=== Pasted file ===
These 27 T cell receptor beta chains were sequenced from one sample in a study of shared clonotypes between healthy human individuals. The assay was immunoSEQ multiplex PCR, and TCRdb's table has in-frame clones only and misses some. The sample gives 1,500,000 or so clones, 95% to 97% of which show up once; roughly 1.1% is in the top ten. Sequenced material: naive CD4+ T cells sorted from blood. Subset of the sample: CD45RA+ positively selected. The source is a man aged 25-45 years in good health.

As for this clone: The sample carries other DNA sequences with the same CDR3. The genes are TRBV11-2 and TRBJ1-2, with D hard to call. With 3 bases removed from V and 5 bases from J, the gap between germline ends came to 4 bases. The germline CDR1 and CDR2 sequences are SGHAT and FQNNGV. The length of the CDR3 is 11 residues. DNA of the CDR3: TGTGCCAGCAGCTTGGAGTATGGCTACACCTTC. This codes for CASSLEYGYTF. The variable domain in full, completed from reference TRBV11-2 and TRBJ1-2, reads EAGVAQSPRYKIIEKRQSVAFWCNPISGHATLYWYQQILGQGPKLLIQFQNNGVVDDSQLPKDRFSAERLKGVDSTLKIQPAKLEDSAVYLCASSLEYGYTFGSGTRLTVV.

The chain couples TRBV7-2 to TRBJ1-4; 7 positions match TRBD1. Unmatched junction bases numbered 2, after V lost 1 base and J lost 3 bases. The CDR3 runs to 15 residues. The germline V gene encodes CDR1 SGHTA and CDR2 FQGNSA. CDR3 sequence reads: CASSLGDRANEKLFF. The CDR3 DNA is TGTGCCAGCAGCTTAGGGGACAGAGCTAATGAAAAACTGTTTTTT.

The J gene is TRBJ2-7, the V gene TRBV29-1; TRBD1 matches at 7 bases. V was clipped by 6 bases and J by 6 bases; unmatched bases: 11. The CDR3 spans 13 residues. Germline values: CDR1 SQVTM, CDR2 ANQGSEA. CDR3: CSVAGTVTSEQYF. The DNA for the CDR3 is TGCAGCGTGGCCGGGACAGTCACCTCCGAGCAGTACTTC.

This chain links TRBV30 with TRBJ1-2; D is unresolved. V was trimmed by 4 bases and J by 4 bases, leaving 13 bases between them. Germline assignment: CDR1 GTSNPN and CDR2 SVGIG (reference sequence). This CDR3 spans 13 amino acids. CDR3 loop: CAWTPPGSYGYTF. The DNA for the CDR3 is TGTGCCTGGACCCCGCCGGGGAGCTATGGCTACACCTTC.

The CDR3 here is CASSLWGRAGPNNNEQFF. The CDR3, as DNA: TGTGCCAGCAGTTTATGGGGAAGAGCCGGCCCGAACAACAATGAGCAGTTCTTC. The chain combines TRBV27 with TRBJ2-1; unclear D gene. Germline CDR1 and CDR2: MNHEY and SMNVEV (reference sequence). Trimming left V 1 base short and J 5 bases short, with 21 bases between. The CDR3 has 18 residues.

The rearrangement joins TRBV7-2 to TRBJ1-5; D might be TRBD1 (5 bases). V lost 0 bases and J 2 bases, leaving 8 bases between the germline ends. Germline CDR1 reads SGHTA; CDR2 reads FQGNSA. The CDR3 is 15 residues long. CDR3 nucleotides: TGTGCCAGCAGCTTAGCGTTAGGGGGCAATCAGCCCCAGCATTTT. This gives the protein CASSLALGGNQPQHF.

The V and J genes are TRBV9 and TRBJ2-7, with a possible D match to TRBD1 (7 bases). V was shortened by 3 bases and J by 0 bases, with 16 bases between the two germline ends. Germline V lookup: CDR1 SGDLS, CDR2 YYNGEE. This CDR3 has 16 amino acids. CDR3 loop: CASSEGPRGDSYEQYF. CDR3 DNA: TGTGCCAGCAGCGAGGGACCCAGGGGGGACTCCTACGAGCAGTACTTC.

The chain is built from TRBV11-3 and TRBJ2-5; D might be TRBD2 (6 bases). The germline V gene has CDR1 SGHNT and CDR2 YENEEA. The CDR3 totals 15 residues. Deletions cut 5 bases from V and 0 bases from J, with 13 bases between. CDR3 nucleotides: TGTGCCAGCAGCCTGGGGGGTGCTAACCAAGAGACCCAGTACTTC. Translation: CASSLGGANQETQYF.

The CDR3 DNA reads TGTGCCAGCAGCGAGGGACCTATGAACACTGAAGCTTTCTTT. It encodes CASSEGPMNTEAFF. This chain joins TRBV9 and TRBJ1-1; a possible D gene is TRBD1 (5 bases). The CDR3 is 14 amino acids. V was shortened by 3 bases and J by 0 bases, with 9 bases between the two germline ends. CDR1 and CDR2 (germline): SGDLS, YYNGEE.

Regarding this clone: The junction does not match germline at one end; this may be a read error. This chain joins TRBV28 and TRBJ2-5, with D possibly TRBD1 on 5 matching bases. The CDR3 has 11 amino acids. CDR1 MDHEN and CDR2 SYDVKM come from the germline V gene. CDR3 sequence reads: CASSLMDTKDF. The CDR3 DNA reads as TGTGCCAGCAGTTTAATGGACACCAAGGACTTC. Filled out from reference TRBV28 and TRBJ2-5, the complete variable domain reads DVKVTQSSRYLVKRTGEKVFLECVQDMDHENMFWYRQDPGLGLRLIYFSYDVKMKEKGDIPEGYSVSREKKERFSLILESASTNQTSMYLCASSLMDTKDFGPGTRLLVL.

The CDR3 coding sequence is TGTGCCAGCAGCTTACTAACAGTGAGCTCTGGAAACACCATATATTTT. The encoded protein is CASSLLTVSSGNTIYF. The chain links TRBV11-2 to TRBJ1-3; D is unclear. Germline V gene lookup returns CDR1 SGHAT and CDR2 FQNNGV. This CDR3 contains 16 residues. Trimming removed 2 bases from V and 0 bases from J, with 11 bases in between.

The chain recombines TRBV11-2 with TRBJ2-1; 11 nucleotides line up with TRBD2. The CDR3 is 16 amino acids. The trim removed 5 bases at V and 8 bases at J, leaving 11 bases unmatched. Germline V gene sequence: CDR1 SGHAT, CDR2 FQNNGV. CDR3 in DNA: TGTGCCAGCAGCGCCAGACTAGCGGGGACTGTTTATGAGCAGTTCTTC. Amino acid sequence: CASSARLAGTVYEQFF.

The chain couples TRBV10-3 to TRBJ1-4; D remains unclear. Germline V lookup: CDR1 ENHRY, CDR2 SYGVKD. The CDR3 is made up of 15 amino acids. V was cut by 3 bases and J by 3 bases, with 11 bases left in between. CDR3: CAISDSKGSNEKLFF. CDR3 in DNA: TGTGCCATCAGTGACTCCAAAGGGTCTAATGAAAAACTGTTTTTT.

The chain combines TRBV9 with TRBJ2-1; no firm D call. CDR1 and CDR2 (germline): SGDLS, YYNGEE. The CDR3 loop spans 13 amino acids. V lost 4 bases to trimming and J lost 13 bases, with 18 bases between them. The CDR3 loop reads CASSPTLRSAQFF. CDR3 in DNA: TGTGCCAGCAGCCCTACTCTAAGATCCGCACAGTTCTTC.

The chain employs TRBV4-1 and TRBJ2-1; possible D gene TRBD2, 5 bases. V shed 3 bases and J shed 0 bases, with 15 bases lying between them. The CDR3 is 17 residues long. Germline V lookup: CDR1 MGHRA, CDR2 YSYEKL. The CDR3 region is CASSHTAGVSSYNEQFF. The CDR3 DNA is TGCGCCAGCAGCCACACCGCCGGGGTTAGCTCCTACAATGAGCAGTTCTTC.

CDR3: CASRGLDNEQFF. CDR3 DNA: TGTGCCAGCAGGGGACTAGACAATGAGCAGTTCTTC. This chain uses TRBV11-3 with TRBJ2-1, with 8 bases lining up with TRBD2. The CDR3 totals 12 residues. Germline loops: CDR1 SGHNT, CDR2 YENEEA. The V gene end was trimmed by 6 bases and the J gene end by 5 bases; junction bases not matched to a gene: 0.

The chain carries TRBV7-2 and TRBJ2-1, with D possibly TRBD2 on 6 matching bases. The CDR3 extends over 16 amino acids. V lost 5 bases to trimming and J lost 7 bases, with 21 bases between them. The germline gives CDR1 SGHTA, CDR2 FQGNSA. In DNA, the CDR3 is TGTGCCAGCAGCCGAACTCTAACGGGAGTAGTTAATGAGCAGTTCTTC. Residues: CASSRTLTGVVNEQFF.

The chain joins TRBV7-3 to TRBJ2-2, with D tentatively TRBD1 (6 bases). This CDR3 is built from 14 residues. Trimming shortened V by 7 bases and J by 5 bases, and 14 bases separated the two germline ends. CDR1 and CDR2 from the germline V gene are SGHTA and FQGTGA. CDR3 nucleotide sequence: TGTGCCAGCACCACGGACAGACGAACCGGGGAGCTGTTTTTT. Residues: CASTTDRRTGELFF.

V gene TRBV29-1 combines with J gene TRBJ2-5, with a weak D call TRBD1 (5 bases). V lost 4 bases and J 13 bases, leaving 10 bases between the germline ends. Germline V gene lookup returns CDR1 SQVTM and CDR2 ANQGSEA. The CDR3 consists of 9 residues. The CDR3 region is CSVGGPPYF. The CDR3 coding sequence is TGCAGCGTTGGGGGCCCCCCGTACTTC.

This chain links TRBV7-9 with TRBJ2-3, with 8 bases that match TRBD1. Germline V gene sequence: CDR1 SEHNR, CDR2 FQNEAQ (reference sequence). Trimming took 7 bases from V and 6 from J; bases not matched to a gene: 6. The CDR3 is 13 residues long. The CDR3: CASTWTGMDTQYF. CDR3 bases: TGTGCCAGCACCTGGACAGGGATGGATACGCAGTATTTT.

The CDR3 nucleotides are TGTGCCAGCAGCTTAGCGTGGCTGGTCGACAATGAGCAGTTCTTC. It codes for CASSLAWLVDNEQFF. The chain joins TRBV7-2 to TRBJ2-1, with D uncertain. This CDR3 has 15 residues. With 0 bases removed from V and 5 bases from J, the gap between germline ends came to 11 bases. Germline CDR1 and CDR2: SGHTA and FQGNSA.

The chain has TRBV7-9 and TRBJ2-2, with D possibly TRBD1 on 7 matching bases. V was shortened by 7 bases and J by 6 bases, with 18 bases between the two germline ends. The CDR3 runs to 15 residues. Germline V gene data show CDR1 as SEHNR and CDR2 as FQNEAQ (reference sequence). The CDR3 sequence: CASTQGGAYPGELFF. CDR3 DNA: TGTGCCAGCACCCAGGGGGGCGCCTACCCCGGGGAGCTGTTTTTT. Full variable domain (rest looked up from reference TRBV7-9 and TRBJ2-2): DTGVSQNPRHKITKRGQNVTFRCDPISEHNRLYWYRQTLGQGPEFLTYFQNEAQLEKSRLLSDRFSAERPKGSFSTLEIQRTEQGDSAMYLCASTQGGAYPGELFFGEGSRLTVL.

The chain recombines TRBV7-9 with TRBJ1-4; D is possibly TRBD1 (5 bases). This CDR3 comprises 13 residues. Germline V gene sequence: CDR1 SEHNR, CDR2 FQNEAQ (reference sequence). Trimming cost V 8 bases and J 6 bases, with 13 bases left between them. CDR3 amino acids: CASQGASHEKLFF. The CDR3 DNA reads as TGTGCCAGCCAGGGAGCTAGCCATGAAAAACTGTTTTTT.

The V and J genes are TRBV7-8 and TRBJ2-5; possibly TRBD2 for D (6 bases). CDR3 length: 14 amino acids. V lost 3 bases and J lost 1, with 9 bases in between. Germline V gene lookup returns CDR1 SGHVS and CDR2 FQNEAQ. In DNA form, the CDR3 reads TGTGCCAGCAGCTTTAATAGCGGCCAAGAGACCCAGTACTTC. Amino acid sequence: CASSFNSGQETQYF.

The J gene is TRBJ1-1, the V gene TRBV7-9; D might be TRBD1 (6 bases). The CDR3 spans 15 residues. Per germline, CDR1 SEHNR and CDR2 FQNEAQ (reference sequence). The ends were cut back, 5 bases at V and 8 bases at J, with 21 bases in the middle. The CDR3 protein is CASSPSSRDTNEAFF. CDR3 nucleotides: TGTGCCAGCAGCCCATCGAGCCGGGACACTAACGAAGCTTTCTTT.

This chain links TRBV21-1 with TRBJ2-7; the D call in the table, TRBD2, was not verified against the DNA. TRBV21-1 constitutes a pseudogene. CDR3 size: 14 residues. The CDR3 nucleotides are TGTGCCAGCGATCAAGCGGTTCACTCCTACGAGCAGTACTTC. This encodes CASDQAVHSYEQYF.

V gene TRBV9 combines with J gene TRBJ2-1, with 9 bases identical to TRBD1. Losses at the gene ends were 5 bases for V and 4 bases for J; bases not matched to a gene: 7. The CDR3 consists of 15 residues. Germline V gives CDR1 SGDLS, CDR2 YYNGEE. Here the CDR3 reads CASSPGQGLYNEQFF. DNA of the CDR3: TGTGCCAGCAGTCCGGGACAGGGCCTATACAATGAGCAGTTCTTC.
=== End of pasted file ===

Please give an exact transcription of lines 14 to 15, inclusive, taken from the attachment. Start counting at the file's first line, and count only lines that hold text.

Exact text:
The chain couples TRBV10-3 to TRBJ1-4; D remains unclear. Germline V lookup: CDR1 ENHRY, CDR2 SYGVKD. The CDR3 is made up of 15 amino acids. V was cut by 3 bases and J by 3 bases, with 11 bases left in between. CDR3: CAISDSKGSNEKLFF. CDR3 in DNA: TGTGCCATCAGTGACTCCAAAGGGTCTAATGAAAAACTGTTTTTT.

The chain combines TRBV9 with TRBJ2-1; no firm D call. CDR1 and CDR2 (germline): SGDLS, YYNGEE. The CDR3 loop spans 13 amino acids. V lost 4 bases to trimming and J lost 13 bases, with 18 bases between them. The CDR3 loop reads CASSPTLRSAQFF. CDR3 in DNA: TGTGCCAGCAGCCCTACTCTAAGATCCGCACAGTTCTTC.